Cash Flow Analysis Techniques and Tips

Understanding Cash Flow Is Key to Business Success

Two of the financial statements that business firms prepare as part of their monthly accounting cycle are the income statement and statement of cash flows. The income statement shows a firm's profit or net income, while the statement of cash flows shows the firm's cash position.

A company's cash flow at any point in time is the difference between its cash available at the beginning of an accounting period and at the end. The cash includes loan proceeds, investment income, and the sale of assets, and goes out to pay for operating expenses, direct expenses, principal debt service, and the purchase of assets such as equipment. When you operate a small business, cash is king. You can be profitable on paper, but cash poor. If that is your position, you could be in danger of losing your business.

The seven sections below describe cash flow statements from various aspects. Click on the title of each section for an in-depth exploration of the topic. Read through all of the linked sections to find out how to do cash flow analysis in order to increase your company's cash flow. You'll be introduced to cash budgets and statements of cash flows and learn how to analyze them. This knowledge is key to properly analyzing and operating your business.

How to Do a Cash Flow Analysis

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Cash is the gasoline that makes your business run. A cash flow analysis is a method for checking up on your firm’s financial health. It is the study of the movement of cash through your business, also called a cash budget, to determine patterns of how you take in and pay out money. 

The Difference Between a Cash Budget and a Statement of Cash Flows

Keeping track of cash flow is essential for the survival of your small business. However, accountants sometimes speak about the cash budget and a more comprehensive statement of cash flows. See what they mean, and learn how they are different.

The First Step in Analyzing a Statement of Cash Flows

A business owner must look at the last two years of the firm's balance sheets and compare the differences between the two in order to develop ​the statement ​of cash flows.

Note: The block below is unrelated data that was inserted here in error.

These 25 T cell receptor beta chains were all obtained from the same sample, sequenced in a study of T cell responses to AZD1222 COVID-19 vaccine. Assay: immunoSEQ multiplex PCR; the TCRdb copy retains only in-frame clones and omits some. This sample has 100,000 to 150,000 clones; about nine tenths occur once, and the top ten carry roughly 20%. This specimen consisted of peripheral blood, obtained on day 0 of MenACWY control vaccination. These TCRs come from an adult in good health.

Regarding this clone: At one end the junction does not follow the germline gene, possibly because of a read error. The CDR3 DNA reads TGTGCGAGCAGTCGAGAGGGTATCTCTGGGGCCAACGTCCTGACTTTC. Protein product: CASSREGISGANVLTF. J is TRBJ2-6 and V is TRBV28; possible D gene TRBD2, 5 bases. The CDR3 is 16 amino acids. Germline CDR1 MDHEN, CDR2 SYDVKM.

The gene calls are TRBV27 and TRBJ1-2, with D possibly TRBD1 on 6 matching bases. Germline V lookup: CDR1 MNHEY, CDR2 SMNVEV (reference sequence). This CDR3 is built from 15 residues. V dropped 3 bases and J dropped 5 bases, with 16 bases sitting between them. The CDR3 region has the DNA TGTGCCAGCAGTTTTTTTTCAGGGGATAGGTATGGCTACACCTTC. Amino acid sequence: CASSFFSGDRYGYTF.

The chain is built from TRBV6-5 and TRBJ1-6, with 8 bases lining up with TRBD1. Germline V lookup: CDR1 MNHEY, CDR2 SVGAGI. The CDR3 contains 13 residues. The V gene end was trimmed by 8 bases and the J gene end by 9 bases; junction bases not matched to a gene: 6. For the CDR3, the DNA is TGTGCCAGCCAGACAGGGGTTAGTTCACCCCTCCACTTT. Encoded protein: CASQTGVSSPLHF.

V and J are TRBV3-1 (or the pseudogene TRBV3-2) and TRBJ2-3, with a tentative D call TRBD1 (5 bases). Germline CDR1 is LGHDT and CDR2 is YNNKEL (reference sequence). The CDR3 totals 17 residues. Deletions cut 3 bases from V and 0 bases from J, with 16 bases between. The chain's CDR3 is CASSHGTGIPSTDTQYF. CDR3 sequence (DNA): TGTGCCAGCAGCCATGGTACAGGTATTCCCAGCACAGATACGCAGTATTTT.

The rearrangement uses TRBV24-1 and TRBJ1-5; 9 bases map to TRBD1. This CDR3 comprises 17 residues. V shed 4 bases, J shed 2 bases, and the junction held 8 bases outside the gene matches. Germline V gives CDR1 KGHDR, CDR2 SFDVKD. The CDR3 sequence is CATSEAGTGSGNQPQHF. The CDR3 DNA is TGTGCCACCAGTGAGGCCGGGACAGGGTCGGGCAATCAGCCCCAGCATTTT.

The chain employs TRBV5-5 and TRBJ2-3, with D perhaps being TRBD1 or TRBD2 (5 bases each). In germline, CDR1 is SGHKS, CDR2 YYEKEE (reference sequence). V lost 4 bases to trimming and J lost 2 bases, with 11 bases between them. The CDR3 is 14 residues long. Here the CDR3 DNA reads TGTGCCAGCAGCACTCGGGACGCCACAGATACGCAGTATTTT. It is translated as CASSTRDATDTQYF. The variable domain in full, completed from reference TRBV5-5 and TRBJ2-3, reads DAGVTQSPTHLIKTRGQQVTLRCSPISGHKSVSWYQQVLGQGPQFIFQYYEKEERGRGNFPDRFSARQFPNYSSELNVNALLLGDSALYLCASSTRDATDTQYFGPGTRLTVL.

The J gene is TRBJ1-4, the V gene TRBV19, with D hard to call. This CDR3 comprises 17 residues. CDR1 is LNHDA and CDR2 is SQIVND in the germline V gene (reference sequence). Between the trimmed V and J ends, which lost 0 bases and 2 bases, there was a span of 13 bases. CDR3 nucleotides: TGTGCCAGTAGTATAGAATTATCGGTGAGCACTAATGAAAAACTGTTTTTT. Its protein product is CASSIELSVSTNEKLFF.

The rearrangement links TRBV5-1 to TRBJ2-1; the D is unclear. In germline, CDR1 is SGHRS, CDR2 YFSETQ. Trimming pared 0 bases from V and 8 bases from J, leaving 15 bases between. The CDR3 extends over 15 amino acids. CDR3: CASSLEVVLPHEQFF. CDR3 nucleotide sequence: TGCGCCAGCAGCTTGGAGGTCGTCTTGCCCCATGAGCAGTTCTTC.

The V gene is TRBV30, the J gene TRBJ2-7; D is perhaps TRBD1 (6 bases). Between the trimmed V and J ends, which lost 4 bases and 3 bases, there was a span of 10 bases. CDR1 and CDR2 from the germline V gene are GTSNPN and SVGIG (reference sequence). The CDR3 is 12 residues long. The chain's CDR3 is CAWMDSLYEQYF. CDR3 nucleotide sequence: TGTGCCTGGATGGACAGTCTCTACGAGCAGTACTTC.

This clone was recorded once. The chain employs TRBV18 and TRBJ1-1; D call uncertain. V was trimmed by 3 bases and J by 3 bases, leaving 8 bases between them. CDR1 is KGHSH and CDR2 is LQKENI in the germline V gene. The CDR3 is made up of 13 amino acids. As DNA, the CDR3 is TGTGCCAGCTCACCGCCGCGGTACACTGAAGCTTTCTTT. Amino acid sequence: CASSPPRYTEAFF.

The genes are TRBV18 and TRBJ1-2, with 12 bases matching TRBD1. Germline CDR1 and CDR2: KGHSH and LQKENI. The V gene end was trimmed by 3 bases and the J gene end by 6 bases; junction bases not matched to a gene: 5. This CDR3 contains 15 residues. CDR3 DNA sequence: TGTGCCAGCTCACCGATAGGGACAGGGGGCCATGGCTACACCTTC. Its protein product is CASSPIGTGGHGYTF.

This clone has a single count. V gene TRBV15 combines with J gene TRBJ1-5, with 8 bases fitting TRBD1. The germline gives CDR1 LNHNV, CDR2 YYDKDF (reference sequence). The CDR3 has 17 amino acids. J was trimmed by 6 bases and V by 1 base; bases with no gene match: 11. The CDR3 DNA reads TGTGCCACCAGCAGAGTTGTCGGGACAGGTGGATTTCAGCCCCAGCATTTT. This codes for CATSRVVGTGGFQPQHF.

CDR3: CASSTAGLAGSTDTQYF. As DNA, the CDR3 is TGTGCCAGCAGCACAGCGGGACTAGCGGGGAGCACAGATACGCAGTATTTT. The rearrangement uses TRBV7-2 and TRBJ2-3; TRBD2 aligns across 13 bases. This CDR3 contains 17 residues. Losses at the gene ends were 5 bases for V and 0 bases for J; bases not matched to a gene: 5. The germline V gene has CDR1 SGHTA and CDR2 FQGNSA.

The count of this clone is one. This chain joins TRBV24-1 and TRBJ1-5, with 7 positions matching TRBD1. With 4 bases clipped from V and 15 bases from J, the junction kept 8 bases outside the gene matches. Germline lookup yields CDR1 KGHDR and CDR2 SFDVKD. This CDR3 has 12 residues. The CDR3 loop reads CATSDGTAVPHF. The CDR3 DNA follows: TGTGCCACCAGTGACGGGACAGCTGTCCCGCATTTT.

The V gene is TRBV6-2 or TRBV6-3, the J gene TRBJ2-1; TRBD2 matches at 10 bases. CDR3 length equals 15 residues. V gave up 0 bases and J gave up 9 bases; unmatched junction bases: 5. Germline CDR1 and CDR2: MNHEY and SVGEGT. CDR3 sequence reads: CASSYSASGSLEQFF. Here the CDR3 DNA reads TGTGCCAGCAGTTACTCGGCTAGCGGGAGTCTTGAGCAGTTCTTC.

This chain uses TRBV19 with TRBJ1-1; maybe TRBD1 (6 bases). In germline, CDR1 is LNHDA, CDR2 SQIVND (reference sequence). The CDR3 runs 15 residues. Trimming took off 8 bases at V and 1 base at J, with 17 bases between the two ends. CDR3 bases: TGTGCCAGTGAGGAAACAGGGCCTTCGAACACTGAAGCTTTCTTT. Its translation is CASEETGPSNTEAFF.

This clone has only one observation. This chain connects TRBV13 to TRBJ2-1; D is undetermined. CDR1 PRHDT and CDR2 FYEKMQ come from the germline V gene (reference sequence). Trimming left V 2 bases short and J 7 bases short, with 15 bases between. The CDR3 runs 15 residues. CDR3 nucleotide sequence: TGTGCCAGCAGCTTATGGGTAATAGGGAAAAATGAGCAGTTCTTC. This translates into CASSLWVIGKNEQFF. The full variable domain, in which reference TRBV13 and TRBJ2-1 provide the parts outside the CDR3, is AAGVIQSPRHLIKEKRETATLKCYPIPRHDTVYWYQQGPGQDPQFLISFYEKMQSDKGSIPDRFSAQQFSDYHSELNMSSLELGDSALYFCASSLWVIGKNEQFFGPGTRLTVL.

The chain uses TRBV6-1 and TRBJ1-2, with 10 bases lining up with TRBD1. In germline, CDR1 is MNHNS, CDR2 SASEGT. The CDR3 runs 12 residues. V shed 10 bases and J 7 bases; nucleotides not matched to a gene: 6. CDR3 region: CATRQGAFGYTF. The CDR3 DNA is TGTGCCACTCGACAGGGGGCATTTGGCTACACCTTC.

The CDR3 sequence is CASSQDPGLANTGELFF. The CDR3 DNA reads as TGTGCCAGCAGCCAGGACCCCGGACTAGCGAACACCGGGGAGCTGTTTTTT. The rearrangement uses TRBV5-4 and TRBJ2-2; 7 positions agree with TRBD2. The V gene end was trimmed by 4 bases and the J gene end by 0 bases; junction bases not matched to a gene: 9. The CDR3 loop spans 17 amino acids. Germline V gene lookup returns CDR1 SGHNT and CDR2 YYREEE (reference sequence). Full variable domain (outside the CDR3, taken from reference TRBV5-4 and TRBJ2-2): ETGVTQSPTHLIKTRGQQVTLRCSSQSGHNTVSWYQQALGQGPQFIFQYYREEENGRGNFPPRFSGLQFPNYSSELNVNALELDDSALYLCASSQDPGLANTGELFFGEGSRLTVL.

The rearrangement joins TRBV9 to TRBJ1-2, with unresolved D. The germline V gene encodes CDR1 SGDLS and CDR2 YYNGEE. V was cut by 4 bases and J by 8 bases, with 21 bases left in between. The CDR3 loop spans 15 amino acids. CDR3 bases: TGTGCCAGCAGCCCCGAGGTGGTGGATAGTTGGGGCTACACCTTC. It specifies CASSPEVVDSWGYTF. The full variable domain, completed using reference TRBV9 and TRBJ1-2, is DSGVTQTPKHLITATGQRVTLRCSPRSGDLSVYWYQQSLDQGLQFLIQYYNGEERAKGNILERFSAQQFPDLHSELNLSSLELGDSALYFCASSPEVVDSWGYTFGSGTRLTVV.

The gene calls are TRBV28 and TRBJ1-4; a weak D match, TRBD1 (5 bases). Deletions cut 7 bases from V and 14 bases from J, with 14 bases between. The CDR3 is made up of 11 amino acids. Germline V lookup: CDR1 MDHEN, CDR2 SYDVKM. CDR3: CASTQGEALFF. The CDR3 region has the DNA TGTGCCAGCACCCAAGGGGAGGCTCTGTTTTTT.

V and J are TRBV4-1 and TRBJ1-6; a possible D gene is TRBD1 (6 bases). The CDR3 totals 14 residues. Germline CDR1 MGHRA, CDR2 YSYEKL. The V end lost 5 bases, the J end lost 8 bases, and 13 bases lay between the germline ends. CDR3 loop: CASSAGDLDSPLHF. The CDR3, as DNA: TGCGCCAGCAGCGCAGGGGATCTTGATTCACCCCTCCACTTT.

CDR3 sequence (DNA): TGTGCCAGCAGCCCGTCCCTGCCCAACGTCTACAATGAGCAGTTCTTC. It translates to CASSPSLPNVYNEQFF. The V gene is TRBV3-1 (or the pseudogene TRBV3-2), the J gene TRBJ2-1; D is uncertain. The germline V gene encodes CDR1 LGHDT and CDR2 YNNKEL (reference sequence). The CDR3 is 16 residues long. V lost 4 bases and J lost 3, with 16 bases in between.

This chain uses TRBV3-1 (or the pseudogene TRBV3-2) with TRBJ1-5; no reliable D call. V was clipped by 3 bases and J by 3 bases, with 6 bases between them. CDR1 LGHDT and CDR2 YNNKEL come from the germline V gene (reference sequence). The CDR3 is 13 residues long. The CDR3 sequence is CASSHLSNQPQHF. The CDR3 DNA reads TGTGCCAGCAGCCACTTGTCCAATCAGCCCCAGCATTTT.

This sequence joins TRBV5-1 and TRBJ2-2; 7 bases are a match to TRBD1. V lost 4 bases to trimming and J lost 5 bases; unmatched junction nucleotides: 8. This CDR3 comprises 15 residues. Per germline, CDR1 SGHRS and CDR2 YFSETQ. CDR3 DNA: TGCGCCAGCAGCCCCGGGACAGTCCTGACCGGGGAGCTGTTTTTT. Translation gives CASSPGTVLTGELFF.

With information from an income statement, such as profit or loss and depreciation, as well as the information from the comparative balance sheets, particularly how current assets and liabilities may have changed, you can develop your statement of cash flows.

Preparing and Analyzing a Statement of Cash Flows

Analyzing a statement of cash flows involves looking at the sources and uses of funds from the comparative balance sheets, which allows a company to better see its future cash needs.

Here is a line-by-line cash flow analysis of a standard, three-part statement of cash flows.

Calculate Your Company's Free Cash Flow

The free cash flow calculation is one of the most important results that a small business owner can take away from the analysis of the statement of cash flows.

Simply put, free cash flow is the cash that a company has left after it pays for any capital expenditures it makes, like a new plant or equipment. 

Free cash flow is the gold standard for your company's financial health. Add an analysis of your company's free cash flow to your cash flow analysis to make it stronger.

3 Free Cash Flow Calculations

Free cash flow is how much money your business has left over to use for other purposes after it has paid for capital expenditures, including buildings and equipment, and other expenses needed to sustain its ongoing operation.

There are three ways to calculate free cash flow, all leading to the same answer. Here are examples of all three ways.

Calculate Cash Flow Ratios for Your Company

Several financial ratios—including operating cash flow, price/cash flow, and cash flow margin—help business owners focus on cash flow.

Calculating these cash flow ratios for your company can give you information about your business's liquidity, solvency, and viability. Add these calculations to your cash flow analysis to strengthen it.